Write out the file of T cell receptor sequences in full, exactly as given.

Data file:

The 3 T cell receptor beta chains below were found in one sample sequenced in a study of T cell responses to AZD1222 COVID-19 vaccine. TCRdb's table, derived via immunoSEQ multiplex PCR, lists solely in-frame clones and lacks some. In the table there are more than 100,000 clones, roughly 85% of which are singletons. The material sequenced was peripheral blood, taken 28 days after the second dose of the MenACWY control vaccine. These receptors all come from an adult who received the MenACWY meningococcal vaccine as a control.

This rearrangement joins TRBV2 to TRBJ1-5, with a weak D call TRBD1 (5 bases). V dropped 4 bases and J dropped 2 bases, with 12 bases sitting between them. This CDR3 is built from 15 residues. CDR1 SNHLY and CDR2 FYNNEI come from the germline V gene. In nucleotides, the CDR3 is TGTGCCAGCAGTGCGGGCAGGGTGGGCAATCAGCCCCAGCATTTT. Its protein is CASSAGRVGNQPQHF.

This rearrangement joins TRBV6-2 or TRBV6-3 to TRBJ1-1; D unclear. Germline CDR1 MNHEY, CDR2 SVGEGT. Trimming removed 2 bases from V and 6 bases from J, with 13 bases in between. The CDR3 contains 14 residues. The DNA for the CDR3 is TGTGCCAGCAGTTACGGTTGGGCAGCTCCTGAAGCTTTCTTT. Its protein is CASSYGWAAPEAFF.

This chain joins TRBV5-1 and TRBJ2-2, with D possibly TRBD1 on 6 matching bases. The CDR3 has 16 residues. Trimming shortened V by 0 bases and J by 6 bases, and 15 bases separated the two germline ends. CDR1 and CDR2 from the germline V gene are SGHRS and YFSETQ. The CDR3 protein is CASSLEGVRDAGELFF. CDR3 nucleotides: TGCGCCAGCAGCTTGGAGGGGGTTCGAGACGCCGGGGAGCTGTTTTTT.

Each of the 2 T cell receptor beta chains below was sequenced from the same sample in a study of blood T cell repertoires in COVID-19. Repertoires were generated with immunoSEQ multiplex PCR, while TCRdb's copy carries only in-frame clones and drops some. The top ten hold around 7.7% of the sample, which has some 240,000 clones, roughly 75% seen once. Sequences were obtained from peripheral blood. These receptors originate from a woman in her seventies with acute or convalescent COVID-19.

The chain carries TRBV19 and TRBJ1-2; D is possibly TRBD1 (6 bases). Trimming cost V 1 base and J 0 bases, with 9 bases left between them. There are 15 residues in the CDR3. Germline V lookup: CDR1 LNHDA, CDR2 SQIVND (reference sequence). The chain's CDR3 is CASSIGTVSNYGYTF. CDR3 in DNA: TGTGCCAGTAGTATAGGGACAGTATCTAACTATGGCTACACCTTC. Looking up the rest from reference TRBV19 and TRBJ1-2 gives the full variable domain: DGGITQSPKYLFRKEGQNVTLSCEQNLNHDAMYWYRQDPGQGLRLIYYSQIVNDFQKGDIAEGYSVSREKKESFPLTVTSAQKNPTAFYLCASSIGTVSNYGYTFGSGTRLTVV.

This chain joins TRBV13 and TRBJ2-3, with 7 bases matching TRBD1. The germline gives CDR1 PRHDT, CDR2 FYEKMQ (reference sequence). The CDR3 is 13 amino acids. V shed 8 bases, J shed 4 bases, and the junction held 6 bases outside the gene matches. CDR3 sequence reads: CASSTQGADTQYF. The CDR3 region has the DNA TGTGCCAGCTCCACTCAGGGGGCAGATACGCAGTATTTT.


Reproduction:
The 3 T cell receptor beta chains below were found in one sample sequenced in a study of T cell responses to AZD1222 COVID-19 vaccine. TCRdb's table, derived via immunoSEQ multiplex PCR, lists solely in-frame clones and lacks some. In the table there are more than 100,000 clones, roughly 85% of which are singletons. The material sequenced was peripheral blood, taken 28 days after the second dose of the MenACWY control vaccine. These receptors all come from an adult who received the MenACWY meningococcal vaccine as a control.

This rearrangement joins TRBV2 to TRBJ1-5, with a weak D call TRBD1 (5 bases). V dropped 4 bases and J dropped 2 bases, with 12 bases sitting between them. This CDR3 is built from 15 residues. CDR1 SNHLY and CDR2 FYNNEI come from the germline V gene. In nucleotides, the CDR3 is TGTGCCAGCAGTGCGGGCAGGGTGGGCAATCAGCCCCAGCATTTT. Its protein is CASSAGRVGNQPQHF.

This rearrangement joins TRBV6-2 or TRBV6-3 to TRBJ1-1; D unclear. Germline CDR1 MNHEY, CDR2 SVGEGT. Trimming removed 2 bases from V and 6 bases from J, with 13 bases in between. The CDR3 contains 14 residues. The DNA for the CDR3 is TGTGCCAGCAGTTACGGTTGGGCAGCTCCTGAAGCTTTCTTT. Its protein is CASSYGWAAPEAFF.

This chain joins TRBV5-1 and TRBJ2-2, with D possibly TRBD1 on 6 matching bases. The CDR3 has 16 residues. Trimming shortened V by 0 bases and J by 6 bases, and 15 bases separated the two germline ends. CDR1 and CDR2 from the germline V gene are SGHRS and YFSETQ. The CDR3 protein is CASSLEGVRDAGELFF. CDR3 nucleotides: TGCGCCAGCAGCTTGGAGGGGGTTCGAGACGCCGGGGAGCTGTTTTTT.

Each of the 2 T cell receptor beta chains below was sequenced from the same sample in a study of blood T cell repertoires in COVID-19. Repertoires were generated with immunoSEQ multiplex PCR, while TCRdb's copy carries only in-frame clones and drops some. The top ten hold around 7.7% of the sample, which has some 240,000 clones, roughly 75% seen once. Sequences were obtained from peripheral blood. These receptors originate from a woman in her seventies with acute or convalescent COVID-19.

The chain carries TRBV19 and TRBJ1-2; D is possibly TRBD1 (6 bases). Trimming cost V 1 base and J 0 bases, with 9 bases left between them. There are 15 residues in the CDR3. Germline V lookup: CDR1 LNHDA, CDR2 SQIVND (reference sequence). The chain's CDR3 is CASSIGTVSNYGYTF. CDR3 in DNA: TGTGCCAGTAGTATAGGGACAGTATCTAACTATGGCTACACCTTC. Looking up the rest from reference TRBV19 and TRBJ1-2 gives the full variable domain: DGGITQSPKYLFRKEGQNVTLSCEQNLNHDAMYWYRQDPGQGLRLIYYSQIVNDFQKGDIAEGYSVSREKKESFPLTVTSAQKNPTAFYLCASSIGTVSNYGYTFGSGTRLTVV.

This chain joins TRBV13 and TRBJ2-3, with 7 bases matching TRBD1. The germline gives CDR1 PRHDT, CDR2 FYEKMQ (reference sequence). The CDR3 is 13 amino acids. V shed 8 bases, J shed 4 bases, and the junction held 6 bases outside the gene matches. CDR3 sequence reads: CASSTQGADTQYF. The CDR3 region has the DNA TGTGCCAGCTCCACTCAGGGGGCAGATACGCAGTATTTT.